identity and what others say

The following question was posed to a grandmother (who also happens to be a psychiatrist) from her twenty-something year old grandson who has recently come out as homosexual. “How am I supposed to figure out who I am when it seems everyone else has already decided?” The conversation was much longer than this one question and well…in all honesty I overheard it when it was on Days of Our Lives the other day. (Don’t judge me…I really was passing through the room.) This one simple question gets to the core of identity formation in our world today.

My family visited a church today we quite liked. We are looking for a new church home and this was on our short list. At the end of service, we spoke to the pastor briefly. My husband asked one question “Where does this church land on women in ministry?” (In full disclosure, he let the pastor know we did believe in women in ministry, all positions of leadership.) The pastor very politely began with valuing women but believing the Bible to allow only men to be pastors, stating that the Biblical term pastor is really known as an overseer and God designed it that male headship was God’s plan for things to run as they should. He did say a woman could teach but never in a lead pastor role. We didn’t go into nuances of pastoral roles as the next service was about to begin.

Long ago I had to deal with this very topic. After much soul searching, Bible study,  talking with every seminary professor, Christian writers, trusted pastors and friends, I had to submit. I had to submit to the reality that God called me to ministry and that I believed in my soul that women could do anything that a man could and that this was supported through scripture, tradition and reason though at the time I had not yet experienced it. I had to choose to be obedient and pleasing to God  or to men and women who didn’t believe my genetic make up allowed certain roles in life. It was a journey that became a part of my identity formation.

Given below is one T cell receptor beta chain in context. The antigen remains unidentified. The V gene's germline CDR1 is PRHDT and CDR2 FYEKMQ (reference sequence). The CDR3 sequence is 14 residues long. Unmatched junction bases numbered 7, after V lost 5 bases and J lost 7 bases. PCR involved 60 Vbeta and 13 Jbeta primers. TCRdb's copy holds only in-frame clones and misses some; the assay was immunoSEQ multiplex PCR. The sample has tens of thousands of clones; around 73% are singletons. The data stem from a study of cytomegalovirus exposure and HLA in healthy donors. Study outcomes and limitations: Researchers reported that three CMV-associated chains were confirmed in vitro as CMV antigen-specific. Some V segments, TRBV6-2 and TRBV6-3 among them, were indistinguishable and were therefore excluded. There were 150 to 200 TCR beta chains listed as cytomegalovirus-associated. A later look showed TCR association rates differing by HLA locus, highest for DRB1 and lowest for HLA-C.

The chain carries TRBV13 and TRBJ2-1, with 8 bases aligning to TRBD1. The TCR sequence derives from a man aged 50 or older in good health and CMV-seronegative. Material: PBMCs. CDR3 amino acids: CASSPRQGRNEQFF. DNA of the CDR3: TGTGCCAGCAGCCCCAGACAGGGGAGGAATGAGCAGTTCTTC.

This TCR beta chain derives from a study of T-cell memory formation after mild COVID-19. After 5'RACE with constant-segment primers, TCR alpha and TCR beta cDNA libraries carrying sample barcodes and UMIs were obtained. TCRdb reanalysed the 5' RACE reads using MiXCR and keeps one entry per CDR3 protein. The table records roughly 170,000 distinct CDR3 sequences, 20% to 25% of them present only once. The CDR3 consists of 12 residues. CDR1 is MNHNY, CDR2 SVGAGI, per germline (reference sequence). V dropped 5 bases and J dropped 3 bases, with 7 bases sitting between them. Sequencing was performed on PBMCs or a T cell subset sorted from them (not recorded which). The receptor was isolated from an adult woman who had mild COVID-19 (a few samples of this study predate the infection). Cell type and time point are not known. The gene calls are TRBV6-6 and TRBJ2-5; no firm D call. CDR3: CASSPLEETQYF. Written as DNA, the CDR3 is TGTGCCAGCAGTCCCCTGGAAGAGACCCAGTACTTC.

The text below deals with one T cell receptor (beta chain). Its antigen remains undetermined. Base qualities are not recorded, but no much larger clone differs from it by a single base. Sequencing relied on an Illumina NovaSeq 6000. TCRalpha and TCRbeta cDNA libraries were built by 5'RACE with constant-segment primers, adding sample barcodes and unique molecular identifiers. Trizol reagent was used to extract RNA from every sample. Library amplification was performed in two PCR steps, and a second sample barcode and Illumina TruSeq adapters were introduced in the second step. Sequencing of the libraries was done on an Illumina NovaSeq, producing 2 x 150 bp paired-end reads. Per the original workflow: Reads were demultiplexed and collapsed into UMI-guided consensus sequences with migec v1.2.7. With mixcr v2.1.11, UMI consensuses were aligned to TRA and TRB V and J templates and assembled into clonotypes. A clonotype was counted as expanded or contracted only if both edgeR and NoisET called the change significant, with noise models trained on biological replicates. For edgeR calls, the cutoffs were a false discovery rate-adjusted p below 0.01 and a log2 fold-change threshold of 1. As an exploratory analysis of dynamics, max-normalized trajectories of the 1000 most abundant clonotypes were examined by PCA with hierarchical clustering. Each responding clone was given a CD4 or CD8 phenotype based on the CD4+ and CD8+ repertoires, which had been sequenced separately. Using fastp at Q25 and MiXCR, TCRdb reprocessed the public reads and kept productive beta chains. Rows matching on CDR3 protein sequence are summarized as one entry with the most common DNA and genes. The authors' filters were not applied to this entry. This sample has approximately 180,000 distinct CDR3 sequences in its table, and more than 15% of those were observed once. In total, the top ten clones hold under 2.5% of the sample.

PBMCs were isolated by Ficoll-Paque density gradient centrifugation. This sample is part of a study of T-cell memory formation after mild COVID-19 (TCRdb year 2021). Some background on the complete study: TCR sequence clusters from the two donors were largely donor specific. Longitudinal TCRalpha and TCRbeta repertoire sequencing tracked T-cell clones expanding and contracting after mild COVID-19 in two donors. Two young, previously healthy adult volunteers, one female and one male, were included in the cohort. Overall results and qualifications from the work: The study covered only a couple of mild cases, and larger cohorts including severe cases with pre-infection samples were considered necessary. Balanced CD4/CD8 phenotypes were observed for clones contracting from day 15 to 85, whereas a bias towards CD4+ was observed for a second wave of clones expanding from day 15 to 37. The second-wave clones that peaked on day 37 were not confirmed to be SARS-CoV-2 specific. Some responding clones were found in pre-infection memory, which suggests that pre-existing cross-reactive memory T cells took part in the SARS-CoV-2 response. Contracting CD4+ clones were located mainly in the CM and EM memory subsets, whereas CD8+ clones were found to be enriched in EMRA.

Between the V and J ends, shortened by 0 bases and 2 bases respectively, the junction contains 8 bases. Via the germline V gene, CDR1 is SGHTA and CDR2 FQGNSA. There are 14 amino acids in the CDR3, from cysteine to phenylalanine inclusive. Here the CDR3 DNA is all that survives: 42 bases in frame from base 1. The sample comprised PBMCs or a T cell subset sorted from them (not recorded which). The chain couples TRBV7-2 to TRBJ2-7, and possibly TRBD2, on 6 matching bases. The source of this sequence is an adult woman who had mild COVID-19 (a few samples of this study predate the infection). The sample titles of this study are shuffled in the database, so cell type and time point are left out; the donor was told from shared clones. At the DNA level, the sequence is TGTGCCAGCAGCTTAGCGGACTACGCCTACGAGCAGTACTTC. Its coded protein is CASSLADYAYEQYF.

The three of us who write this blog and many of our colleagues have spent our entire adult lives circling the question of identity formation and how to best come alongside young people in this journey. For many young people others have already decided who they are based on one aspect or another be it gender, race, sexual orientation, region of their community, country or world. In stead of getting to grow into their identities, they spend a lifetime trying to break free from the identities others have placed on them.

Earlier this year Pamela, Calenthia and I led a training in MN on identity and how to better relate with others. We addressed everything theologically as we talked openly about gender, race and sexuality and the intersection of these three in our identity. In the introductions one person said he was from Edina,MN…and well you know what that means. Calenthia and I are not from MN and stared blankly at him. We didn’t know what that means. The rest of the room giggled and offered knowing glances. We were trying to clear space for this young man to work on who he is but also to not assume about others based on one factor. God certainly doesn’t, why should we?

In more ways than I can count I have heard the question “How am I supposed to figure out who I am when it seems everyone else has already decided?” There are days when even as an adult I still feel this. Today, hearing from a well meaning pastor that women cannot be called to pastoral ministry…he has decided how to interpret a part of my identity. He is wrong.

If someone hasn’t said it to you today… your identity is impacted by the world around you but it is not completely defined. Don’t let someone interpret away who you know God created you to be.

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About Amy Jacober

Amy Jacober (PhD, Fuller Seminary) is a youth ministry veteran with ministry and teaching experience. She focuses on practical theology, urban ministry, theology & disability, and marginalized communities. She is a volunteer youth worker in her church and community, lead consultant with Youth Ministry Architects and serves on the Young Life Capernaum national board. In her free time she can be found playing with her three young children, husband, and oversized dog.